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Do you let your children participate in dangerous sports?


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My son loves to mountain bike and he received a ticket to a downhill mountain bike park for Christmas and.... I'm afraid to let him go!

 

I didn't mind so much until I started watching youtube videos of mountain bike accidents. :eek:

 

And the cost! The protective gear, the bikes, and the parts! :svengo:

 

What dangerous sports are your kids allowed to do and how do you deal with the worry?!?

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a downhill mtn bike park, oh my goodness my son would flip out at the opportunity!!!

 

Right now we mtn bike as a family. And my bike can't do the hard stuff and my dd has more fear so it hasn't been all that bad. Dd has falled head first into gulley's but she's a trooper and always gets up to ride out. My dh has more gear than the rest of us but yes, if we had something like that I would get the gear and let my son ride.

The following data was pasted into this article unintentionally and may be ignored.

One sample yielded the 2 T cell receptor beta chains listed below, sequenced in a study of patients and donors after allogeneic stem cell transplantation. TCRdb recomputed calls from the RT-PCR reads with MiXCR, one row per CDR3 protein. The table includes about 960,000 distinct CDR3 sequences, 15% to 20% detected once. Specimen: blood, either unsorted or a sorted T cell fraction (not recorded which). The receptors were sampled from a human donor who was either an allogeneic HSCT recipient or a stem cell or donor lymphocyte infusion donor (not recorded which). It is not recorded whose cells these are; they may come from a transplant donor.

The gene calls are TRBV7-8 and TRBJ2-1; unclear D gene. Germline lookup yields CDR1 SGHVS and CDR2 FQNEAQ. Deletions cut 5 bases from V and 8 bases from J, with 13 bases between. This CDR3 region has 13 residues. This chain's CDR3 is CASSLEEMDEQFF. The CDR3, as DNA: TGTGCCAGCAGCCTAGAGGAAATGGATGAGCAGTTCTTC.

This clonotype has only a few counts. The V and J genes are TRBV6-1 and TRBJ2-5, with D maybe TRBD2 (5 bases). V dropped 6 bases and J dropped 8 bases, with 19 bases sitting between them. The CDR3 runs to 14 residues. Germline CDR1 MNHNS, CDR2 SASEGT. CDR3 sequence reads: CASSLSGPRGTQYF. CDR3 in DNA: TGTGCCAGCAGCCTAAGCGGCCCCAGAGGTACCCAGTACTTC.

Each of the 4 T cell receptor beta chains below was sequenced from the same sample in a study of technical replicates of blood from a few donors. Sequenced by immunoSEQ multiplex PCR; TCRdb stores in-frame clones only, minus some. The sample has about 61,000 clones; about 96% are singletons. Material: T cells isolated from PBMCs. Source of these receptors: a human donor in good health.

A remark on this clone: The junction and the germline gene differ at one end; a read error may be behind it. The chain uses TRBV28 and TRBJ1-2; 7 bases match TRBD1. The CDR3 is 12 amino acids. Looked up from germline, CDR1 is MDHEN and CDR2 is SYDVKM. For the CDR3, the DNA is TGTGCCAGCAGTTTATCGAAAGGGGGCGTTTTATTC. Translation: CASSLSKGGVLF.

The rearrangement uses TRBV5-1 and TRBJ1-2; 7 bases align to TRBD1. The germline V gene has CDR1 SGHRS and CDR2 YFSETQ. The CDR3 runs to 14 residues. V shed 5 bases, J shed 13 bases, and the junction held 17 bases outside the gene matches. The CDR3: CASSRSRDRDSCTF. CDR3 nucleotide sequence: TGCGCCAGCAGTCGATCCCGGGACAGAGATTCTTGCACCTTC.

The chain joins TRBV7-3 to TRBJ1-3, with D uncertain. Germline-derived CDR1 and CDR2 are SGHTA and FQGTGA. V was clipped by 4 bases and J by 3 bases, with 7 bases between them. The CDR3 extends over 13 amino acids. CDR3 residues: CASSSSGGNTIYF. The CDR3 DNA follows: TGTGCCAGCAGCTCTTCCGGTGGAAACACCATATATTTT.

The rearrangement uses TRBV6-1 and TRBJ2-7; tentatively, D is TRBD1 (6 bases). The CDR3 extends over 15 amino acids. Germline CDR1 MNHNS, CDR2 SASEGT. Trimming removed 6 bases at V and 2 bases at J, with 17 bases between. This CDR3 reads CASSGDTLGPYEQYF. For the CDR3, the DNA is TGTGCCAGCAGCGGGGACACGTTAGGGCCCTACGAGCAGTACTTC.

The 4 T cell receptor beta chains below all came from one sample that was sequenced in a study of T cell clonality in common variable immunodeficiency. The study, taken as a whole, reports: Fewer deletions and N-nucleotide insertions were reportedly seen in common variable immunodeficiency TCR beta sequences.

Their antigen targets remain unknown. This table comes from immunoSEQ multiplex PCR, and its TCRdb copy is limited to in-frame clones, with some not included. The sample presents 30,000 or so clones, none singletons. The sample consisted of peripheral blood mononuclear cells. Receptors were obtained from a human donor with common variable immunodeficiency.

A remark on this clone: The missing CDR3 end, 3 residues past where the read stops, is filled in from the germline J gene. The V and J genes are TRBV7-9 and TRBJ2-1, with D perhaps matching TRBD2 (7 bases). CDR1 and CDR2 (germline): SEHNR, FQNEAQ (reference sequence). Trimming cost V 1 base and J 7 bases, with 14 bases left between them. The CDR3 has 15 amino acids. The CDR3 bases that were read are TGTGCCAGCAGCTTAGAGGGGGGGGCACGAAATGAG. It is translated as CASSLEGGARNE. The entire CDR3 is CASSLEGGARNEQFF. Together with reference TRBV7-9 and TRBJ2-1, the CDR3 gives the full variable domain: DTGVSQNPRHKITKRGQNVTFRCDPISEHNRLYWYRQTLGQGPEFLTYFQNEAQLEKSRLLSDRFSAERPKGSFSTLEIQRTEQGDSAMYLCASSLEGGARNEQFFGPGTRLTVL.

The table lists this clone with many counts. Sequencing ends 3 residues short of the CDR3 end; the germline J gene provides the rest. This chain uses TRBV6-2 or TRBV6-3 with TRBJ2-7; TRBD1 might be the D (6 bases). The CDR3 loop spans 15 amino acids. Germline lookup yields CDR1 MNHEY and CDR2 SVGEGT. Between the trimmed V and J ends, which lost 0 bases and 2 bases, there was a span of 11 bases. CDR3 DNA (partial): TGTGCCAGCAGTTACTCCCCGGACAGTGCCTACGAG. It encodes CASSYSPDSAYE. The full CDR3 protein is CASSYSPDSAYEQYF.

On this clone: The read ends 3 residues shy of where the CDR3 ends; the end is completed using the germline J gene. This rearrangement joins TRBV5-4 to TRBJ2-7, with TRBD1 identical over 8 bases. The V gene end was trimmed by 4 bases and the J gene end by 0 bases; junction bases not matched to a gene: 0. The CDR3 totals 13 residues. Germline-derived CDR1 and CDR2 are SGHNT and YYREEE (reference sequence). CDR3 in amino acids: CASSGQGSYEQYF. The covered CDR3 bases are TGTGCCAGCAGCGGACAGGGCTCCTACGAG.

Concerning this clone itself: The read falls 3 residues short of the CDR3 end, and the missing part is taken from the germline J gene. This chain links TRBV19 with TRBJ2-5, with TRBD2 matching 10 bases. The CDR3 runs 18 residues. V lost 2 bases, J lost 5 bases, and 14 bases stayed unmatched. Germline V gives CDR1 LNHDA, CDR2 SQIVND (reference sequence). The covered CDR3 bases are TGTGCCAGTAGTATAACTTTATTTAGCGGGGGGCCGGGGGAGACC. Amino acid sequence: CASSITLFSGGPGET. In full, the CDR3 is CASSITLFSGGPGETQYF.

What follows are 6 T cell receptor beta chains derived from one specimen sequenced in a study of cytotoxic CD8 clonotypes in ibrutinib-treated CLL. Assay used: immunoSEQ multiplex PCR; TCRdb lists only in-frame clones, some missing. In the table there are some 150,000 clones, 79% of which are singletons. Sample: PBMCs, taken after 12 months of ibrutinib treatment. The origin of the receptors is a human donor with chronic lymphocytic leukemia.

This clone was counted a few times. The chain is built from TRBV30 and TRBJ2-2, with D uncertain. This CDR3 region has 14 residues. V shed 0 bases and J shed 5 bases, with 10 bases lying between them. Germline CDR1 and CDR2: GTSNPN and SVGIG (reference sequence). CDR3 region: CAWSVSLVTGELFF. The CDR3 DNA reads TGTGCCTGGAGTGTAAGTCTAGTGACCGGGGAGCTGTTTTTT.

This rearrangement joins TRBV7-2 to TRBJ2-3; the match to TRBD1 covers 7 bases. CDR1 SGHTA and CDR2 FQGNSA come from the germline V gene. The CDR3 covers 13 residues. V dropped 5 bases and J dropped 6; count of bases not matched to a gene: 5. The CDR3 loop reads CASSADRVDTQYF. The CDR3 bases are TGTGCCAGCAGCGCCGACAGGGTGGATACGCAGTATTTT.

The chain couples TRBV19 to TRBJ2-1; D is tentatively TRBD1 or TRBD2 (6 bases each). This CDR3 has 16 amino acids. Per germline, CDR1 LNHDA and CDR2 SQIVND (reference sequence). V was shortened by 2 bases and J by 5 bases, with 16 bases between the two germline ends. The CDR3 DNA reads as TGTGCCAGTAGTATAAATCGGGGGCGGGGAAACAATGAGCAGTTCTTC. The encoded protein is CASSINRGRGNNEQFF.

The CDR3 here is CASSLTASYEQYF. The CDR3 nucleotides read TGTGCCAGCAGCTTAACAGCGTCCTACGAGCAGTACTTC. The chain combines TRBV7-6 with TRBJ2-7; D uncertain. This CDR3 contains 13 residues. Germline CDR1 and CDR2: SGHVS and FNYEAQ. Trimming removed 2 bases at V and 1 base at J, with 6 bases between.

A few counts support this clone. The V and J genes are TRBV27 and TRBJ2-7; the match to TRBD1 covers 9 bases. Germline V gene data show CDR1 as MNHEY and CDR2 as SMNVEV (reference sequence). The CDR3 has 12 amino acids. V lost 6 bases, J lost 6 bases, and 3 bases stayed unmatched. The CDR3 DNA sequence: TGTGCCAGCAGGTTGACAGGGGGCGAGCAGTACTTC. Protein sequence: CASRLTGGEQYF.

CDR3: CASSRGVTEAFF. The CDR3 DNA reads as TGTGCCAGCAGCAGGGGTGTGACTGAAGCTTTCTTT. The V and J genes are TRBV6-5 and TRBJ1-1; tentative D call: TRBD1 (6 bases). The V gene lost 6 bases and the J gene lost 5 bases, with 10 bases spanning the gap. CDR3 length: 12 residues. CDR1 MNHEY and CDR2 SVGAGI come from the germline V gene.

helmet, shin guards, arm guard thingies...a cup :-) LOL

 

I hope he enjoys it!

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My husband consideres horse riding lessons to be somewhat dangerous since Christopher Reeve's accident.

 

I don't really know how he deals with it. The only worry I have is when they're off trail riding. I make sure they have cell phones in case something does happen but I'm not really worried that something will.

 

But now that I've said it all out loud like that . . . :001_huh:

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a downhill mtn bike park, oh my goodness my son would flip out at the opportunity!!!

 

Right now we mtn bike as a family. And my bike can't do the hard stuff and my dd has more fear so it hasn't been all that bad. Dd has falled head first into gulley's but she's a trooper and always gets up to ride out. My dh has more gear than the rest of us but yes, if we had something like that I would get the gear and let my son ride.

 

helmet, shin guards, arm guard thingies...a cup :-) LOL

 

I hope he enjoys it!

 

Thanks, I think :lol:

 

Do your kids have regular cycling helmets or full face?

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My husband consideres horse riding lessons to be somewhat dangerous since Christopher Reeve's accident.

 

I don't really know how he deals with it. The only worry I have is when they're off trail riding. I make sure they have cell phones in case something does happen but I'm not really worried that something will.

 

But now that I've said it all out loud like that . . . :001_huh:

 

Oh, that's right... horseback riding doesn't seem like a dangerous sport but Christopher Reeve had a horrific accident! Having said that, I would love for my kids to ride horses!